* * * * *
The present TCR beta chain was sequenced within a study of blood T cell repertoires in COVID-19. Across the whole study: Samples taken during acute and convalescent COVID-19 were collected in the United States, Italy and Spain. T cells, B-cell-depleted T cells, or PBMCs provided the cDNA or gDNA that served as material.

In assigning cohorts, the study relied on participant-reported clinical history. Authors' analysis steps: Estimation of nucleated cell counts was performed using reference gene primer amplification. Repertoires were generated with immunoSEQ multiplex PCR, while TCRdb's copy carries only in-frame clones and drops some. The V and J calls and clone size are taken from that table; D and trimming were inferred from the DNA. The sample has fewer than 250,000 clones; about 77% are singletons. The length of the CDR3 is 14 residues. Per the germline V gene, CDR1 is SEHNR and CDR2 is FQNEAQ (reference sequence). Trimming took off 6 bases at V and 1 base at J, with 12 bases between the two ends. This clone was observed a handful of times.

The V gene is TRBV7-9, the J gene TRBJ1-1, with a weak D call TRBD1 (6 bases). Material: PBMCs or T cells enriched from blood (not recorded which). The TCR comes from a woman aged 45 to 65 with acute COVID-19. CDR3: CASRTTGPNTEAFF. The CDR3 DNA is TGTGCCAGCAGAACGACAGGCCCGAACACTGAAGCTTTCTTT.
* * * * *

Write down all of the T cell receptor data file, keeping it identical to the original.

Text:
The present TCR beta chain was sequenced within a study of blood T cell repertoires in COVID-19. Across the whole study: Samples taken during acute and convalescent COVID-19 were collected in the United States, Italy and Spain. T cells, B-cell-depleted T cells, or PBMCs provided the cDNA or gDNA that served as material.

In assigning cohorts, the study relied on participant-reported clinical history. Authors' analysis steps: Estimation of nucleated cell counts was performed using reference gene primer amplification. Repertoires were generated with immunoSEQ multiplex PCR, while TCRdb's copy carries only in-frame clones and drops some. The V and J calls and clone size are taken from that table; D and trimming were inferred from the DNA. The sample has fewer than 250,000 clones; about 77% are singletons. The length of the CDR3 is 14 residues. Per the germline V gene, CDR1 is SEHNR and CDR2 is FQNEAQ (reference sequence). Trimming took off 6 bases at V and 1 base at J, with 12 bases between the two ends. This clone was observed a handful of times.

The V gene is TRBV7-9, the J gene TRBJ1-1, with a weak D call TRBD1 (6 bases). Material: PBMCs or T cells enriched from blood (not recorded which). The TCR comes from a woman aged 45 to 65 with acute COVID-19. CDR3: CASRTTGPNTEAFF. The CDR3 DNA is TGTGCCAGCAGAACGACAGGCCCGAACACTGAAGCTTTCTTT.